Craddock Vies For Smith's Board Seat

Craddock Vies For Smith's Board Seat

Chris Craddock's career is in youth leadership, so it seems only natural, then, that he wants to become Sully District's School Board representative. He grew up in the Oak Hill area, and he and wife Katherine live in Chantilly's Foxfield community.

"I'm interested in and active with youth in the area," he said. "And being a product of the local school system, I felt there were a lot of things missing from my education that I didn't realize until I got to GMU."

Craddock, 24, works for Young Life, a youth ministry geared toward middle and high-school students: "I oversee students from five high schools and create opportunities for kids to have fun and be in a healthy, good environment with kids who have the same beliefs, morals and values."

He graduated from Oakton High in 1997 and GMU in 2000 with a bachelor's in economics. He currently attends Reformed Theological Seminary in Bethesda and plans a career in Young Life or local church ministry. He helps with his church's youth ministry at Lanier Middle School and coaches soccer at Madison High.

Craddock also substitute teaches in Fairfax County's schools, mainly high school, and has done so for two years. He's a Republican, but doesn't believe he was given a "good understanding of the political system and what makes life work well or not" from attending school here.

He also has moral objections to what students are taught about sex. "There really is no such thing as safe sex," he said. "The message now is 'Use a condom and you'll be all right,' instead of 'Use a condom and you're [still] risking STDs and HIV.' Abstinence-based education falls more in line with my way of thinking."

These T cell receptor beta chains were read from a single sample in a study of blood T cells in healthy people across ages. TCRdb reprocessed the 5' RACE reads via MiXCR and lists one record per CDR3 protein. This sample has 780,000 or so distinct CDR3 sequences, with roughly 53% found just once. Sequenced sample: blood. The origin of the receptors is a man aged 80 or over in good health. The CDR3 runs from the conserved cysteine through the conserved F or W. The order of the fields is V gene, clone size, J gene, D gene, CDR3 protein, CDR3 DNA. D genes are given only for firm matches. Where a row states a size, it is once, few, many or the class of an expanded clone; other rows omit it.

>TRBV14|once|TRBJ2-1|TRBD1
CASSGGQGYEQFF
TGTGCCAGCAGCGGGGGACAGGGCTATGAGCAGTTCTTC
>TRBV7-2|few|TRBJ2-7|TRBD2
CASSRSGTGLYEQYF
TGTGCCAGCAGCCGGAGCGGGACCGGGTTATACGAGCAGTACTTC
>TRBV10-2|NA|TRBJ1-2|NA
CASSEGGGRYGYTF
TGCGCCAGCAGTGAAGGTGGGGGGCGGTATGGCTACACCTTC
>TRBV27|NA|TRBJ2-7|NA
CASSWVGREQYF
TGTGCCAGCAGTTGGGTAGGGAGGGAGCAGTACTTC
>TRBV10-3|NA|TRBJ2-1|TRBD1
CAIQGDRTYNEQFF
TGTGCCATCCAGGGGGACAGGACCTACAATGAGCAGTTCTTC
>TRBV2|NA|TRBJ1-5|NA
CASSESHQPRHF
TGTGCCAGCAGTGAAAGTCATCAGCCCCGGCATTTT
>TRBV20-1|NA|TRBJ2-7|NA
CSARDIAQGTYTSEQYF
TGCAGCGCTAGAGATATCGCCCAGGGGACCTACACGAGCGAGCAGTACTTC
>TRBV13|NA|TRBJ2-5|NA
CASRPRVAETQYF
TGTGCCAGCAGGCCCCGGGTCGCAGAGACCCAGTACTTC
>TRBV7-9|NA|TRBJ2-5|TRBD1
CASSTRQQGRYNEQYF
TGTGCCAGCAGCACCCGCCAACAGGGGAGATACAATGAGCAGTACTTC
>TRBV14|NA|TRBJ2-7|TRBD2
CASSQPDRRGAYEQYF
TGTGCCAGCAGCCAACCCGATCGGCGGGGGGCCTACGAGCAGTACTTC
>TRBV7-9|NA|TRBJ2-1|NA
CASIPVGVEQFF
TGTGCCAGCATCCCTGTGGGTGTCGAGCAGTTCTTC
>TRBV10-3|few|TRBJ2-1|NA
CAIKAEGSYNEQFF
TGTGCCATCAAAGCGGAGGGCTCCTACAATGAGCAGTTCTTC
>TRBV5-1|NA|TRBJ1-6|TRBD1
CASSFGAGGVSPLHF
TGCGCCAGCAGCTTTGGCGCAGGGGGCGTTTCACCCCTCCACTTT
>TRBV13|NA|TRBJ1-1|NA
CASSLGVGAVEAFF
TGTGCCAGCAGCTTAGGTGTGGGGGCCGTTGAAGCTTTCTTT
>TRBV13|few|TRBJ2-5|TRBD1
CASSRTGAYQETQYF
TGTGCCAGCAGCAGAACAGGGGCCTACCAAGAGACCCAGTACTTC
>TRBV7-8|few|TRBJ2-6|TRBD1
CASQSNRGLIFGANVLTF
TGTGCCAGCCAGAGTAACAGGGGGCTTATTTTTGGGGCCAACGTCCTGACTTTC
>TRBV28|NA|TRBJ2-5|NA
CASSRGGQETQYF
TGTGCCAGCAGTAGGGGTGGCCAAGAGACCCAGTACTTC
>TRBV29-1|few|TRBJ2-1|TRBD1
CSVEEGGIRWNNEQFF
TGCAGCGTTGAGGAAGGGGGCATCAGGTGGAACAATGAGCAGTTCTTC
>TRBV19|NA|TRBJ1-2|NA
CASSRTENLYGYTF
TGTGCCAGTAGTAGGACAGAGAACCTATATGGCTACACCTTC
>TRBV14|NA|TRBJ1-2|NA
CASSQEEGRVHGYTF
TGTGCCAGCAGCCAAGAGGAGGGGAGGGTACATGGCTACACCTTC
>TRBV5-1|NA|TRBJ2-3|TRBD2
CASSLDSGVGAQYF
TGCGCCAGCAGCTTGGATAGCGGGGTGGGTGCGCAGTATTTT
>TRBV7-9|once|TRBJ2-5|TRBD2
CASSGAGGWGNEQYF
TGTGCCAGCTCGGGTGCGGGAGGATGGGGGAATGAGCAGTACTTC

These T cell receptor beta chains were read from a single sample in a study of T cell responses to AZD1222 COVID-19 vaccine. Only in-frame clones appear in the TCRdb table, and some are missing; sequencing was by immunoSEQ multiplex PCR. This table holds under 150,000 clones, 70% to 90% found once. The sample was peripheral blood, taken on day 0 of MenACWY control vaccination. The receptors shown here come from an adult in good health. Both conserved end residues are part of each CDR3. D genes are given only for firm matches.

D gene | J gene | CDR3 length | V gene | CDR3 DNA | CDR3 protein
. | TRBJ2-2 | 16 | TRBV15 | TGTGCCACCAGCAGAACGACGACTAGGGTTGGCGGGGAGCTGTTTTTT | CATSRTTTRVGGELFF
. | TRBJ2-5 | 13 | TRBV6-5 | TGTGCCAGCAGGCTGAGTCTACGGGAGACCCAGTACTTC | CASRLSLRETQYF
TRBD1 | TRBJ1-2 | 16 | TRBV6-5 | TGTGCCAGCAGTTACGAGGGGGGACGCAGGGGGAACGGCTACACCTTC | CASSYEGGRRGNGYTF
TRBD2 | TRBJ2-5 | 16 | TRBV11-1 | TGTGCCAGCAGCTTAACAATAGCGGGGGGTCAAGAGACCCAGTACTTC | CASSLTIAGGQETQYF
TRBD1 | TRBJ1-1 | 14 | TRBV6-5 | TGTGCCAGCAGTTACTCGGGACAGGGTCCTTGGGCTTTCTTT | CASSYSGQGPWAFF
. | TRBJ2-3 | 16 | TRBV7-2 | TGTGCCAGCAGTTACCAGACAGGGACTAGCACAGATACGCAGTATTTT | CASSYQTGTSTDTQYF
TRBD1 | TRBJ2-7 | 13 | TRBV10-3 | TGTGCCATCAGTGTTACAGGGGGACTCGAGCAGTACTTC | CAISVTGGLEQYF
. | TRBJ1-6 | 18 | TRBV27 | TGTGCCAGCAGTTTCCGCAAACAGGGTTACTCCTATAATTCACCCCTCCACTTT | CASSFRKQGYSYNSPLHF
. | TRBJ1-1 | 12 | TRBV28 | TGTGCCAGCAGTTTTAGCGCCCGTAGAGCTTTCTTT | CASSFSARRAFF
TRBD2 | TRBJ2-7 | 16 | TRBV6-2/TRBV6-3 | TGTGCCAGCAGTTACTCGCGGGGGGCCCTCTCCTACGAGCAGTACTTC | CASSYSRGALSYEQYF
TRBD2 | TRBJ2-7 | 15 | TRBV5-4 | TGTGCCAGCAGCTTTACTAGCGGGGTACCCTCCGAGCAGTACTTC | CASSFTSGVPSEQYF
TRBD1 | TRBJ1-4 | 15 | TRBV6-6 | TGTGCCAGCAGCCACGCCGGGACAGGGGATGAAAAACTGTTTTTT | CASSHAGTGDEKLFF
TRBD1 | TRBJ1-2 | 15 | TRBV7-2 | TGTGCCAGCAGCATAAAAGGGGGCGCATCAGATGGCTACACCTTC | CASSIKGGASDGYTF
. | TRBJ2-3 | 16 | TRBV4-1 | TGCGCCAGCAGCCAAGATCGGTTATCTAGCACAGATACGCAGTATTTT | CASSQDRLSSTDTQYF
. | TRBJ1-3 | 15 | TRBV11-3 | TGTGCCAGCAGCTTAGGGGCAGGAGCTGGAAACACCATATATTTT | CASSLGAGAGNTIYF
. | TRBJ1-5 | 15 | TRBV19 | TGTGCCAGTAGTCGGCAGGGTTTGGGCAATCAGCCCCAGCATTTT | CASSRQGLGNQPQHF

Craddock found it "appalling that the School Board spent $55,000 to ask kids 'When was the first time you had sexual intercourse, and do you engage in oral sex?' When they get asked that by adults, they think it's all right." (Note: The Board of Supervisors funded the survey).

He said if he were on the School Board, he'd look into a phonics-based reading program; re-evaluate how the School Board spends its money; and make sure SOLs are used correctly and schools are held accountable for educating students "so they can graduate high school." He also favors teaching critical-thinking and memorization.

And he believes in teaching heritage, as well as history. "Sometimes kids learn that America is responsible for a lot of the world's ills, instead of understanding that we're the greatest nation on earth — and one of the most morally upright," he explained. "America should not be blamed for what happened on 9-1-1."

Anyone wishing to reach Craddock may do so at And although he's younger than the other Sully District School Board candidates, he believes he may be closer to what's happening in the school system because he graduated from it more recently and works with youth still in it. He also believes that, in him, local residents will find a kindred spirit.

"I feel like the values I hold are more in line with those of the average citizens, as far as what they'd want their children to learn," he said. "I work with about 100 kids a week through Young Life, and spending time with them is the greatest privilege on earth. If I can help shape the educational system, I'd like the opportunity to try."